If you prefer shampoo and soap in liquid form instead of bars, then using a refillable bottle is preferable. Stores like the The Hive encourage you to bring your own containers, and even take back their containers to be reused with other customers.
BYOB: bring your own bottle. Source.
You could also opt for those refill bags rather than buying a whole new bottle of shampoo or soap, however this makes little difference if the bags themselves are not recyclable.
Just marginally better, but not really.
Recycle: Purchase shampoo in recyclable containers
The last, second-worst option (the worst being throwing away as trash) is to consciously opt for soap and shampoo in packaging that can be recycled, and ensuring that they go into the right bins or waste stream.
Eliminate: Use baking soda or deodorant stones
Ditch store-bought deodorant sticks with all their plastic waste by switching to the ever useful baking soda, or purchasing a longer lasting deodorant crystal stone.
How to use a deodorant stone
If you’ve never heard of a deodorant crystal stone before, it’s gotten rave reviews from other users and is worth a shot!
Recycle: Purchase deodorant in recyclable containers
Not to sound repetitive, but the last, second-worst option (the worst being throwing away as trash) is to consciously opt for deodorant in packaging that can be recycled, and ensuring that they go into the right bins or waste stream.
Eliminate & Buy to Last: Opt for metal, reusable razors
Do yourself and the world a favour by ditching the mounds and mounds of single-use disposable plastic razors that flood the supermarket. Instead, switch to the traditional and sturdy metal razor, with replaceable blades that can be easily recycled.
Substitute: Use oils or shea butter as shaving cream
Rather than buying cans of shaving cream, use what you already have in the kitchen: olive oil or coconut oil will work well. Or buy a jar of shea butter in a container than can be easily recycled. Shea butter can also be used in various other DIY body care recipes, and will serve more than just one purpose!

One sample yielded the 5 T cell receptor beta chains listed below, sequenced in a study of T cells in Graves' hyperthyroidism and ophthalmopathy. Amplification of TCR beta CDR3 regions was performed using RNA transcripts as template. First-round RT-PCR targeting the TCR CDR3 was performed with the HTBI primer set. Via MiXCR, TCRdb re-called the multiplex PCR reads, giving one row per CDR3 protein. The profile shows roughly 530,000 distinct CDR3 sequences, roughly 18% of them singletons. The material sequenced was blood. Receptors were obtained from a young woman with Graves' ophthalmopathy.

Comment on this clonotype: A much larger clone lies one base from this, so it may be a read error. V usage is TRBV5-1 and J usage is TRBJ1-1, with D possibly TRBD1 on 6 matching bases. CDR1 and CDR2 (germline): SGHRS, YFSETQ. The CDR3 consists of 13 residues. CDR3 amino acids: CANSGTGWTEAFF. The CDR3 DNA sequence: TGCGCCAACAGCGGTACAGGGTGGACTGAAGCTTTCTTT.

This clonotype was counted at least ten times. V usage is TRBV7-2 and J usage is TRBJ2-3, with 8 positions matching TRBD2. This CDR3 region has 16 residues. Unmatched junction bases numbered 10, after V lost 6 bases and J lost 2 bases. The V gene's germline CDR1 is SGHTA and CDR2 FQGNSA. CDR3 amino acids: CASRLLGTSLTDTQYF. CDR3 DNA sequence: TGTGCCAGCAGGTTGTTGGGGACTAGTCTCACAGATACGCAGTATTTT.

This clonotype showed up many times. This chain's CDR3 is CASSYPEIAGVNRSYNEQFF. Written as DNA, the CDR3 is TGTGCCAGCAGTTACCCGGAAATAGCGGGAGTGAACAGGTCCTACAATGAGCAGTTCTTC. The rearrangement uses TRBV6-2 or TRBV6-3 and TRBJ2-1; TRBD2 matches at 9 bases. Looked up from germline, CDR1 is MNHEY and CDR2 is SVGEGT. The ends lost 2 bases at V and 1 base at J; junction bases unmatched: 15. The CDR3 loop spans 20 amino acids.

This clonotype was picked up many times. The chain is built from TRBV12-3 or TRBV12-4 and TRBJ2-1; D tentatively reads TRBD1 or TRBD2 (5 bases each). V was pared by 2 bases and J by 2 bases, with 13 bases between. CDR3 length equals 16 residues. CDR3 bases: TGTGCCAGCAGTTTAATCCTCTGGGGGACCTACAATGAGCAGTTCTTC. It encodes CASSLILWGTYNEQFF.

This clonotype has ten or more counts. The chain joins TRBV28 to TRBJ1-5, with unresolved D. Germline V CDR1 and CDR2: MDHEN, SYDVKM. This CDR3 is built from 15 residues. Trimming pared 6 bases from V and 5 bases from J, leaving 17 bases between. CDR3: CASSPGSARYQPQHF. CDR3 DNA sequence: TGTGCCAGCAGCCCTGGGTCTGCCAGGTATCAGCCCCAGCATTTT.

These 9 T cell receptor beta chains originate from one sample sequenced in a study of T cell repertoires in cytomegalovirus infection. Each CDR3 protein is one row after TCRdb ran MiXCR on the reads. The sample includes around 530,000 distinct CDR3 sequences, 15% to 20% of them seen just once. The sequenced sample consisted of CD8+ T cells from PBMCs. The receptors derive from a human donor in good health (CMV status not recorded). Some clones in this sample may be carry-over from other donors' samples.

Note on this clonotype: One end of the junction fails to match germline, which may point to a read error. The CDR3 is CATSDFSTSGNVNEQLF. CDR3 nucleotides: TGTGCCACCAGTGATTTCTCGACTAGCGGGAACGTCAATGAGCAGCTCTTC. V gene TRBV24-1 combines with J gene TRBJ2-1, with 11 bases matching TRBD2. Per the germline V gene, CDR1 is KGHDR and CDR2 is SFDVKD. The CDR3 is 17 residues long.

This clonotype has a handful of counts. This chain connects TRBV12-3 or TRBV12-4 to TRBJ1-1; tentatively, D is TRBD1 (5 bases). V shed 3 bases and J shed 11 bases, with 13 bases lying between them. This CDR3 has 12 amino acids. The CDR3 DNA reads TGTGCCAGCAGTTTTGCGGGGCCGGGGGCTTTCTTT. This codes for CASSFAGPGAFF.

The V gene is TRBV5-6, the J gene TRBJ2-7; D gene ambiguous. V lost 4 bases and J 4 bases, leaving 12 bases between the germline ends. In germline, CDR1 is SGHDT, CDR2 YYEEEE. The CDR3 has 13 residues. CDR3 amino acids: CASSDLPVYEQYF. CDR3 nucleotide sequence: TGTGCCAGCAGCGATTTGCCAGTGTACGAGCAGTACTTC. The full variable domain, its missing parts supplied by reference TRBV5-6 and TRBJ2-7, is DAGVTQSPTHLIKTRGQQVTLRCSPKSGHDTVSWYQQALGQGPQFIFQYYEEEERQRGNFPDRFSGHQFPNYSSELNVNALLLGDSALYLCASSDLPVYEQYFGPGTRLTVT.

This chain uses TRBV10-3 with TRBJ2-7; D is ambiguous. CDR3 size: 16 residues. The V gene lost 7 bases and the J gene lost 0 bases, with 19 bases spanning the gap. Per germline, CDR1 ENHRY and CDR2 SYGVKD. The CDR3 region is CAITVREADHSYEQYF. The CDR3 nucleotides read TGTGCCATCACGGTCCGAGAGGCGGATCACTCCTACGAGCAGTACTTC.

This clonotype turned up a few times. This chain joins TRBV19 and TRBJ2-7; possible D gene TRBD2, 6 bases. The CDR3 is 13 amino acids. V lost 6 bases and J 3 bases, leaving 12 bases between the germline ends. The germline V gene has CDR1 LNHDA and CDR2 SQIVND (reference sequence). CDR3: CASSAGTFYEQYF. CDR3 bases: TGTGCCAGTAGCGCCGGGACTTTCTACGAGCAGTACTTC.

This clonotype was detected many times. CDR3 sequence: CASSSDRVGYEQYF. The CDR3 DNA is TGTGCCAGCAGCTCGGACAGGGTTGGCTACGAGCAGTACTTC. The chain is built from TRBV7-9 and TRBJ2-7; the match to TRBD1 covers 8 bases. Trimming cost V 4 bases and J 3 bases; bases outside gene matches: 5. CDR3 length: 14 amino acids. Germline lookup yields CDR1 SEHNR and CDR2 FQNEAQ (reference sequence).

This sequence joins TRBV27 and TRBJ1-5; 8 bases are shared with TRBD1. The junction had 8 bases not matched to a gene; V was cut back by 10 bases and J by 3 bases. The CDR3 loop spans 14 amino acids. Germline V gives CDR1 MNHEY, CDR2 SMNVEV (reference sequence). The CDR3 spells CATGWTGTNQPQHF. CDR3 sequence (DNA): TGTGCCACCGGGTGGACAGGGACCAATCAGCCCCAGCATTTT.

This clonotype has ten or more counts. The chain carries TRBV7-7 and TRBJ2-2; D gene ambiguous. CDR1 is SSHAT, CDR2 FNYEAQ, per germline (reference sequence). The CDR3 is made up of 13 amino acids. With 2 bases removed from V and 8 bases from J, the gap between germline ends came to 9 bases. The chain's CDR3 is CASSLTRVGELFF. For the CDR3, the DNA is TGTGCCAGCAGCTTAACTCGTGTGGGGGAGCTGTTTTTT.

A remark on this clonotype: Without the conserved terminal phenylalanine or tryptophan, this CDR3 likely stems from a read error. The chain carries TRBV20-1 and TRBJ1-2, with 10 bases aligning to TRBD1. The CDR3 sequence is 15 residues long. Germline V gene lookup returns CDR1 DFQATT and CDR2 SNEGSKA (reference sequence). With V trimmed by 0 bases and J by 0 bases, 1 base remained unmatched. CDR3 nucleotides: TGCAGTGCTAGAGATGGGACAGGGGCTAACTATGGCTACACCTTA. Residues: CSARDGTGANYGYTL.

Loofah & Scrubber
Eliminate: Stop the scrubbing
A simple way to eliminate waste here is to simply stop scrubbing. Your skin will naturally exfoliate by itself, and it only needs help from you if your skin is particularly oily or are prone to acne and clogged pores. In fact, if you have sensitive skin, scrubbing is not a good idea.
Substitute & Compost: Opt for natural, compostable loofahs or brushes
Scrubbers need to be replaced every couple months, or when they get mouldy and lose their shape. If body scrubs are an essential part of your care routine, then opt to buy natural loofahs or brushes made out of bamboo or any other compostable material, so that when the time comes to get rid of them, they can go into the compost bin rather than the landfill.
Loofah, made of plants from the cucumber family
A disclaimer before we get into this section: I am not a girly girl, and the only make-up things I own are lip balm, aloe vera, sunscreen and insect repellent (if those even count as make-up, I dunno). I’ve happily gone around in my 30+ years of life bare-faced, and I don’t plan to change that, which means my knowledge of and experience in make-up is almost nil.
So I honestly don’t have a lot to contribute other than the below. If you have better tips on cutting out the immense waste related to make-up, definitely share them with the world in the comments below!
Eliminate: Embrace natural beauty
Unless you actually enjoy the process of putting on make-up (because I understand it can be really fun for some people), and especially if you’re only doing it out of some society-induced pressure to be insecure with your looks, I would highly recommend embracing your natural beauty. Easier said than done, I know, but worth the effort a thousand times over.
Being okay with, if not completely loving, how you look is a life-changing achievement, and many celebrities are also going down that route of no make-up (*cough*Alicia Keys, Colbie Calliat*cough*) precisely to prove that point.